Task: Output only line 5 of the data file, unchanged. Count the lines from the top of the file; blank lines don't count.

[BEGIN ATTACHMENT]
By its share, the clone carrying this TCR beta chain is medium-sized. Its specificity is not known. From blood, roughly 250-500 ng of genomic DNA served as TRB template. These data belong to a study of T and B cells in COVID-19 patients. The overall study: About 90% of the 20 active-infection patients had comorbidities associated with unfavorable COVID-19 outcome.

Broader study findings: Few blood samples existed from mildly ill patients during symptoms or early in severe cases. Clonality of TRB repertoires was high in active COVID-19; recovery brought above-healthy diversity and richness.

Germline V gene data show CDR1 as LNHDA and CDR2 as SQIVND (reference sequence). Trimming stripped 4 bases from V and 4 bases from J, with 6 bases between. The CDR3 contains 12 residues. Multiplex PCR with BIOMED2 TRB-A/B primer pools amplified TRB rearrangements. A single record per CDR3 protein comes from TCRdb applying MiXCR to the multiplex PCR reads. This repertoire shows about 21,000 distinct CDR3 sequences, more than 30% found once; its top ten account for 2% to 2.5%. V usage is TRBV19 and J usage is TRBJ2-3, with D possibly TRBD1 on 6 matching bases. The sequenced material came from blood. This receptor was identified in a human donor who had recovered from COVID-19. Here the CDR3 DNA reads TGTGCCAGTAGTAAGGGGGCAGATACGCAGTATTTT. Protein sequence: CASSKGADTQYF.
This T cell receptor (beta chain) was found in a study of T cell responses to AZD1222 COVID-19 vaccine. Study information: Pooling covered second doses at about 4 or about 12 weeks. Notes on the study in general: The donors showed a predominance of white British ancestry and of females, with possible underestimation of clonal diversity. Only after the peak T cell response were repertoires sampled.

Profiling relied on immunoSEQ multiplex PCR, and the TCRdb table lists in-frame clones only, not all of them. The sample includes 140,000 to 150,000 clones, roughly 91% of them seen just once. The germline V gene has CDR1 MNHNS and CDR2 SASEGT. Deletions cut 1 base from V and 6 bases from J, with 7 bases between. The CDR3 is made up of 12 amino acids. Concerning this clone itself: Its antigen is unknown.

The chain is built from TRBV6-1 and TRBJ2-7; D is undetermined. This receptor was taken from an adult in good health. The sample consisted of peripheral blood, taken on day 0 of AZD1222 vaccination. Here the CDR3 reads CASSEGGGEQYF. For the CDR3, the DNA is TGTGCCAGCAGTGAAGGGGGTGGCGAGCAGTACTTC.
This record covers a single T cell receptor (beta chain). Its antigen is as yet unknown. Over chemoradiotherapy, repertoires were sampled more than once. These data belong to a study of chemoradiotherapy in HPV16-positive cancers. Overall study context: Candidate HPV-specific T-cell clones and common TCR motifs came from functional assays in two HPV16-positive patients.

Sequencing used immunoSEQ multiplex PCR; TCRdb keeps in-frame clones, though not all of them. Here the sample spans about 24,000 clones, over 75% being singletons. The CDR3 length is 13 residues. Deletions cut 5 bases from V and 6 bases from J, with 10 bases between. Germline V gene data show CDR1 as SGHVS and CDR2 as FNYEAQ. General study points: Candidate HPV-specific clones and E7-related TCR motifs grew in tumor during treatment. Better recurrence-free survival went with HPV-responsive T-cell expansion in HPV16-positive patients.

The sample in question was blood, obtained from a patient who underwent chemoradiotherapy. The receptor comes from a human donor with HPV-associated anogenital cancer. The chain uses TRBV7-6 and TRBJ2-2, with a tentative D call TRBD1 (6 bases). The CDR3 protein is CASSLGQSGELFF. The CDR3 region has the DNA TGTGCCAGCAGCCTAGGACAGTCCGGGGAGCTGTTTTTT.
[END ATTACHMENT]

Profiling relied on immunoSEQ multiplex PCR, and the TCRdb table lists in-frame clones only, not all of them. The sample includes 140,000 to 150,000 clones, roughly 91% of them seen just once. The germline V gene has CDR1 MNHNS and CDR2 SASEGT. Deletions cut 1 base from V and 6 bases from J, with 7 bases between. The CDR3 is made up of 12 amino acids. Concerning this clone itself: Its antigen is unknown.